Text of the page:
that sev­en­ties show

While the 1970s are not fondly re­mem­bered in Swiss watch­mak­ing cir­cles be­cause of the quartz cri­sis, when the in­dus­try vir­tu­ally col­lapsed as quartz tech­nol­ogy chal­lenged me­chan­i­cal move­ments, the decade none­the­less ush­ered in a num­ber of mem­o­rable watch

Hong Kong Tatler - - Contents -

De­spite be­ing buf­feted by the quartz cri­sis in the 1970s, Swiss watch­mak­ers con­tin­ued to pro­duce mem­o­rable watches dis­tin­guished by dar­ing case shapes and un­con­ven­tional ma­te­ri­als. Th­ese iconic mod­els en­dure to this day

Chopard Happy Di­a­monds

The first Happy Di­a­monds watch was cre­ated in 1976 for men and came with a cush­ion-shaped case and a black dial to high­light the mov­ing di­a­monds. Later it­er­a­tions were made with a round case, but when the model turned 40 last year, Chopard re­vis­ited its orig­i­nal case shape and matched it with a mother-of-pearl dial.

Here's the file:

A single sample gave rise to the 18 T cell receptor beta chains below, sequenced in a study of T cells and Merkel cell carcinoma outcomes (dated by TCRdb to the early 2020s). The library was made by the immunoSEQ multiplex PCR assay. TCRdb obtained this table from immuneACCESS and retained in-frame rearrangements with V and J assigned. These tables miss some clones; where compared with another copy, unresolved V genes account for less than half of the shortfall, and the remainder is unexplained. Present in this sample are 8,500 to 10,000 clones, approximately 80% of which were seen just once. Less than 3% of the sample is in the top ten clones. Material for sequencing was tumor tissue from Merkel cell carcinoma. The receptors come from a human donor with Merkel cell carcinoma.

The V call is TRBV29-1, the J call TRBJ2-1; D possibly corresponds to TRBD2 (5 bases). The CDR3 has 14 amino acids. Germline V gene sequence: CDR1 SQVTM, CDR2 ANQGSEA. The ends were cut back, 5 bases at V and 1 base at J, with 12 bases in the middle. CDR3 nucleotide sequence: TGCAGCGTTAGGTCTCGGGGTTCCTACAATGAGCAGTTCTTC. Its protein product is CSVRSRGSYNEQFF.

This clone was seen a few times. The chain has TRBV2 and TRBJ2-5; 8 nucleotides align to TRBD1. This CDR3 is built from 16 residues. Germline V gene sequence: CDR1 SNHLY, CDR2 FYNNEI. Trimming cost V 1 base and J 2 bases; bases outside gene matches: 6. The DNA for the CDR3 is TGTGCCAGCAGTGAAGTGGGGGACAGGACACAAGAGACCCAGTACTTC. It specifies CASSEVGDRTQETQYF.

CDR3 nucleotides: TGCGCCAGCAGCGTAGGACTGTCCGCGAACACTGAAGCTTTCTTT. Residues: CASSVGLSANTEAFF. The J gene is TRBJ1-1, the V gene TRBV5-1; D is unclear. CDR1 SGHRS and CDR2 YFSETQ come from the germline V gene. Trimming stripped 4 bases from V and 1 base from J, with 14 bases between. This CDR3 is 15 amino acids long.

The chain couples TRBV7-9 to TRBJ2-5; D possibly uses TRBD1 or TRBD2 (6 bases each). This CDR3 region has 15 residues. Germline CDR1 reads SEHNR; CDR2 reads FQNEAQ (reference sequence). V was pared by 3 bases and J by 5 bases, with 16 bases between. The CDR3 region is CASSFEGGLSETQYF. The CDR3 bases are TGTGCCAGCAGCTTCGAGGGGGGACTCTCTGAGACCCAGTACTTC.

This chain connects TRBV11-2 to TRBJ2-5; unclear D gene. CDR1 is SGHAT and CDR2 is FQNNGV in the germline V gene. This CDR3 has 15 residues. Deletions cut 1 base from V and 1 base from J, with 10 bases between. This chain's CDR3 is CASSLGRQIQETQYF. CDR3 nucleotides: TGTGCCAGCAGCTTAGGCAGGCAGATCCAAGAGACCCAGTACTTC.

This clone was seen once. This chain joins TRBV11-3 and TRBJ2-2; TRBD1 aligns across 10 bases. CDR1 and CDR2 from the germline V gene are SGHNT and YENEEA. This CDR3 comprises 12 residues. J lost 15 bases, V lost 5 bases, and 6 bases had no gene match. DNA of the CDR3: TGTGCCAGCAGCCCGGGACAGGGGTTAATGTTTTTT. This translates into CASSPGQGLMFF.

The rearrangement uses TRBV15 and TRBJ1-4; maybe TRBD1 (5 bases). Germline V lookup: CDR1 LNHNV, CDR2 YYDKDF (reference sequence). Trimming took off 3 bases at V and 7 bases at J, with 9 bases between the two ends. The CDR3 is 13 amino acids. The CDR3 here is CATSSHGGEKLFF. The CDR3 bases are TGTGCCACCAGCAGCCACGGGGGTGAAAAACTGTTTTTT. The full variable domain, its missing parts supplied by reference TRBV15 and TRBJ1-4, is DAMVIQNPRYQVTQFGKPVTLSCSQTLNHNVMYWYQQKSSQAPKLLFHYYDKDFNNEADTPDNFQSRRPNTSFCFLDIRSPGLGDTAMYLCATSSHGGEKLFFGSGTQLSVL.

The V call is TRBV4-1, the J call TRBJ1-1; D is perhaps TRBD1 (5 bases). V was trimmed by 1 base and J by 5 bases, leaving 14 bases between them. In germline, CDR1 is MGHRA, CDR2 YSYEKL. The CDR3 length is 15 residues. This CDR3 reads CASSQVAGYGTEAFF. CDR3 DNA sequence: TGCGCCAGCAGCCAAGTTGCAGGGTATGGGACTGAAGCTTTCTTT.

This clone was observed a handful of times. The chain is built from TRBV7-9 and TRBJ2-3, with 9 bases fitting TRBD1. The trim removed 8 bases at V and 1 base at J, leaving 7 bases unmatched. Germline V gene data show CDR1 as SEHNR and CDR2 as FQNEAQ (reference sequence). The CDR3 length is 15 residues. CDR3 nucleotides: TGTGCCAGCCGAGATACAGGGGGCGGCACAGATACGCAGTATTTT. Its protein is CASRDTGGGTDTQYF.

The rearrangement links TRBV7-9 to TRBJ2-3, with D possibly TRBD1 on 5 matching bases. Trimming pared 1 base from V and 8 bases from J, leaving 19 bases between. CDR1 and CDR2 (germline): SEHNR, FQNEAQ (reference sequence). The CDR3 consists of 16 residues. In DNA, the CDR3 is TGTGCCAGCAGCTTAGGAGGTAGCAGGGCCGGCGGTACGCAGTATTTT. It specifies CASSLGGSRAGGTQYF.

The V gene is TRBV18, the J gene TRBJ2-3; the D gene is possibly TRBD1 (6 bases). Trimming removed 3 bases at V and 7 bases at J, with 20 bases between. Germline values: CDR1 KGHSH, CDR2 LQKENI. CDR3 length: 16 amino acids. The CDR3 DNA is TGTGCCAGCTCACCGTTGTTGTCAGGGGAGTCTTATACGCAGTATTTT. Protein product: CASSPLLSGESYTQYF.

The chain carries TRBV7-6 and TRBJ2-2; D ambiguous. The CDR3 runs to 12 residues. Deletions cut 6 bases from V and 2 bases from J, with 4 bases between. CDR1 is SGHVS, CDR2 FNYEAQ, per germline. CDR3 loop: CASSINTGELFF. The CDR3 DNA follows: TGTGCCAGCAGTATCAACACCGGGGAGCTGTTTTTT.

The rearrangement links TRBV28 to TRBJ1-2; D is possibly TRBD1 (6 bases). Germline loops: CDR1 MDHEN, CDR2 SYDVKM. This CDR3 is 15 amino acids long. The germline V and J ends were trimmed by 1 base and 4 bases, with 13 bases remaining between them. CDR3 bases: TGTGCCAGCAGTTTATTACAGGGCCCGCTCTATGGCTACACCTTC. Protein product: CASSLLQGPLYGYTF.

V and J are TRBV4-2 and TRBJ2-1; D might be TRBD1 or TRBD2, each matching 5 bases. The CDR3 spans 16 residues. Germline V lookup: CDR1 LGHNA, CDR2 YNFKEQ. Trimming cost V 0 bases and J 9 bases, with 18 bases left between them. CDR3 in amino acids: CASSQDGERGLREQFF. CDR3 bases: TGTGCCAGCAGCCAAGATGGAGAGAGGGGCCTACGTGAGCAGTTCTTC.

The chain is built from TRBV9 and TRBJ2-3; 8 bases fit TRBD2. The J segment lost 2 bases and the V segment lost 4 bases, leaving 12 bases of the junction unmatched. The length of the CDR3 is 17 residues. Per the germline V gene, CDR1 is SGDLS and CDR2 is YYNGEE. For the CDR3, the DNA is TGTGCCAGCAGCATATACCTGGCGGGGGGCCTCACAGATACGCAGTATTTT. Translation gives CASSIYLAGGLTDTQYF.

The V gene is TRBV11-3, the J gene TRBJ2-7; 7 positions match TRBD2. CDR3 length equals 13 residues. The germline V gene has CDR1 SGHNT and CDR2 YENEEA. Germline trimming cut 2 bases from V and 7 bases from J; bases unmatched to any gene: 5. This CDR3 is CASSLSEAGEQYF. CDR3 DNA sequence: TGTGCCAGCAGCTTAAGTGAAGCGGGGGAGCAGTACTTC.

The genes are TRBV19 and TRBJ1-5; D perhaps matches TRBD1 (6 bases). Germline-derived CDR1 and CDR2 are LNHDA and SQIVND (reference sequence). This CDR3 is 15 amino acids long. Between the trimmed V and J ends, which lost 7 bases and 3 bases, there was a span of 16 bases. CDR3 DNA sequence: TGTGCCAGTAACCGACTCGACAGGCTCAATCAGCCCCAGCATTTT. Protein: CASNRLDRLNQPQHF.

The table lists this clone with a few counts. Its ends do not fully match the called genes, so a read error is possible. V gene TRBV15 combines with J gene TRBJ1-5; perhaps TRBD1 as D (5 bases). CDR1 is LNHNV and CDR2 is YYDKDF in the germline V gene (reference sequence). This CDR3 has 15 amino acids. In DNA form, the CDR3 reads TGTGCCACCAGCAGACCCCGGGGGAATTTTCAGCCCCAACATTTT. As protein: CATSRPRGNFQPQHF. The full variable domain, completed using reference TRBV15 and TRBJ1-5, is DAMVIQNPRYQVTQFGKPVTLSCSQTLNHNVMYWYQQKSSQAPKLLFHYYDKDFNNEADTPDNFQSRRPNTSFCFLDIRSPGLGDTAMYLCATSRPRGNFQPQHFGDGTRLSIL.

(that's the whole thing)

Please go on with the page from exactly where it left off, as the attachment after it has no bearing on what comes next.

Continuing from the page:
Co­rum Feather Watch

The Feather Watch was in­tro­duced in 1970 with a beau­ti­fully en­graved rec­tan­gu­lar case in yel­low gold. Co­rum paid trib­ute to the vin­tage piece in 2015 by re­leas­ing three Feather Watches in 39mm round cases with di­als dec­o­rated with blue jay feath­ers, all of which be­long to the brand’s Her­itage col­lec­tion.

Aude­mars Piguet Royal Oak

In 1972, Aude­mars Piguet in­tro­duced a rev­o­lu­tion­ary Gérald Genta-de­signed lux­ury sports watch in stain­less steel with an in­te­grated bracelet that caused some con­tro­versy. Af­ter much scru­tiny at its launch, the watch, which we now know as the Royal Oak, en­joyed huge in­ter­na­tional suc­cess and has be­come one of the most iconic time­pieces of all time.





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